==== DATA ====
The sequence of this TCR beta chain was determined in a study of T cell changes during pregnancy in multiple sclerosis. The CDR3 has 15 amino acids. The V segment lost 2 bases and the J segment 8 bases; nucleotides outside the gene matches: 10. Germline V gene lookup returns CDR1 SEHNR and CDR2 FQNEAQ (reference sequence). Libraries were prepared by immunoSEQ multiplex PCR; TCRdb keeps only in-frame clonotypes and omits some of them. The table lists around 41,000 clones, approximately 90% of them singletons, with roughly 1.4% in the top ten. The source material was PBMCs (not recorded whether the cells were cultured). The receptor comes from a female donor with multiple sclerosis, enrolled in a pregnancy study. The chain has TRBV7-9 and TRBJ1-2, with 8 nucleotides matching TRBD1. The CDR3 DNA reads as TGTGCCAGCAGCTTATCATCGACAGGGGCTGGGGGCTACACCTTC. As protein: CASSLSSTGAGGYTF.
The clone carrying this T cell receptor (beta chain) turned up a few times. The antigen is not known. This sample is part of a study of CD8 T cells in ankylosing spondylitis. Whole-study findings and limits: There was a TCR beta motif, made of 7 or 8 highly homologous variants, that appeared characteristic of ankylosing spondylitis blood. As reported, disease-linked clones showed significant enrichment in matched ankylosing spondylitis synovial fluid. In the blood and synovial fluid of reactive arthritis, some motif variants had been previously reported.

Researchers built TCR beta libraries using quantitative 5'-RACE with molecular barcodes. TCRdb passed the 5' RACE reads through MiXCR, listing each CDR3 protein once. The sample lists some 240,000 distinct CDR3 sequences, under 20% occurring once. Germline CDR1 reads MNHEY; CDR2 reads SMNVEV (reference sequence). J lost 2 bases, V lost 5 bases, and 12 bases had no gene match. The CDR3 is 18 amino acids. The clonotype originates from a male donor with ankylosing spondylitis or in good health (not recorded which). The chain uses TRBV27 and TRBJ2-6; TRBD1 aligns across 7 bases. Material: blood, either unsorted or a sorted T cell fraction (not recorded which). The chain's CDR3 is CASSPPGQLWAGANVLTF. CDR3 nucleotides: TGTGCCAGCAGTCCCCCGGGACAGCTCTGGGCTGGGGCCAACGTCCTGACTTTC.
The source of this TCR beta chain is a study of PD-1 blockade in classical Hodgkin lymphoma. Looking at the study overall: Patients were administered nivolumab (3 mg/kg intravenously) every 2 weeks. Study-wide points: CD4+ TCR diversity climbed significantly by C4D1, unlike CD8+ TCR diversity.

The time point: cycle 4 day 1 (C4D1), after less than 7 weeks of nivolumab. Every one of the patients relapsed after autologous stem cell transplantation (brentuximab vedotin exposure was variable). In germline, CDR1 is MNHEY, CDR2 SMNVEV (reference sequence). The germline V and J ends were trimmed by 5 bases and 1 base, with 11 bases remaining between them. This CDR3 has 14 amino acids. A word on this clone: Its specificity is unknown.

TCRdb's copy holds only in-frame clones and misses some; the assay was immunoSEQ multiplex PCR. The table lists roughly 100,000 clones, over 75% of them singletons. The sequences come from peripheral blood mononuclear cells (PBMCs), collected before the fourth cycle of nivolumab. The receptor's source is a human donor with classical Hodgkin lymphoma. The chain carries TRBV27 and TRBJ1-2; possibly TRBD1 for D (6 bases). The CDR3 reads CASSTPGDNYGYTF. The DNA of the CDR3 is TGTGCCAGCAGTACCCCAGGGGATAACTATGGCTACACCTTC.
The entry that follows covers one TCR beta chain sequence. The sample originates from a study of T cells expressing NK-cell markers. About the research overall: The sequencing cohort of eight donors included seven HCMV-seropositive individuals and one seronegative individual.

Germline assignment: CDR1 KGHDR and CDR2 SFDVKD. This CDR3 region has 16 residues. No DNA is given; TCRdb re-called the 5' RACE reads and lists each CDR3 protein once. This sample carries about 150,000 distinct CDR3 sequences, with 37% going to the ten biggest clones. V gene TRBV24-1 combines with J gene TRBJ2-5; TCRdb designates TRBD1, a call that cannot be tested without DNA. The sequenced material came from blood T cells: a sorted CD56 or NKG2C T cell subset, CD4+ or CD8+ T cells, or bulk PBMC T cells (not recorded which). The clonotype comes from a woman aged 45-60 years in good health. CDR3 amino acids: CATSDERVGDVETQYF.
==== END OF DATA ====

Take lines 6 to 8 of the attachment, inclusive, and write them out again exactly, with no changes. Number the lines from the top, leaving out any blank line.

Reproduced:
TCRdb's copy holds only in-frame clones and misses some; the assay was immunoSEQ multiplex PCR. The table lists roughly 100,000 clones, over 75% of them singletons. The sequences come from peripheral blood mononuclear cells (PBMCs), collected before the fourth cycle of nivolumab. The receptor's source is a human donor with classical Hodgkin lymphoma. The chain carries TRBV27 and TRBJ1-2; possibly TRBD1 for D (6 bases). The CDR3 reads CASSTPGDNYGYTF. The DNA of the CDR3 is TGTGCCAGCAGTACCCCAGGGGATAACTATGGCTACACCTTC.
The entry that follows covers one TCR beta chain sequence. The sample originates from a study of T cells expressing NK-cell markers. About the research overall: The sequencing cohort of eight donors included seven HCMV-seropositive individuals and one seronegative individual.

Germline assignment: CDR1 KGHDR and CDR2 SFDVKD. This CDR3 region has 16 residues. No DNA is given; TCRdb re-called the 5' RACE reads and lists each CDR3 protein once. This sample carries about 150,000 distinct CDR3 sequences, with 37% going to the ten biggest clones. V gene TRBV24-1 combines with J gene TRBJ2-5; TCRdb designates TRBD1, a call that cannot be tested without DNA. The sequenced material came from blood T cells: a sorted CD56 or NKG2C T cell subset, CD4+ or CD8+ T cells, or bulk PBMC T cells (not recorded which). The clonotype comes from a woman aged 45-60 years in good health. CDR3 amino acids: CATSDERVGDVETQYF.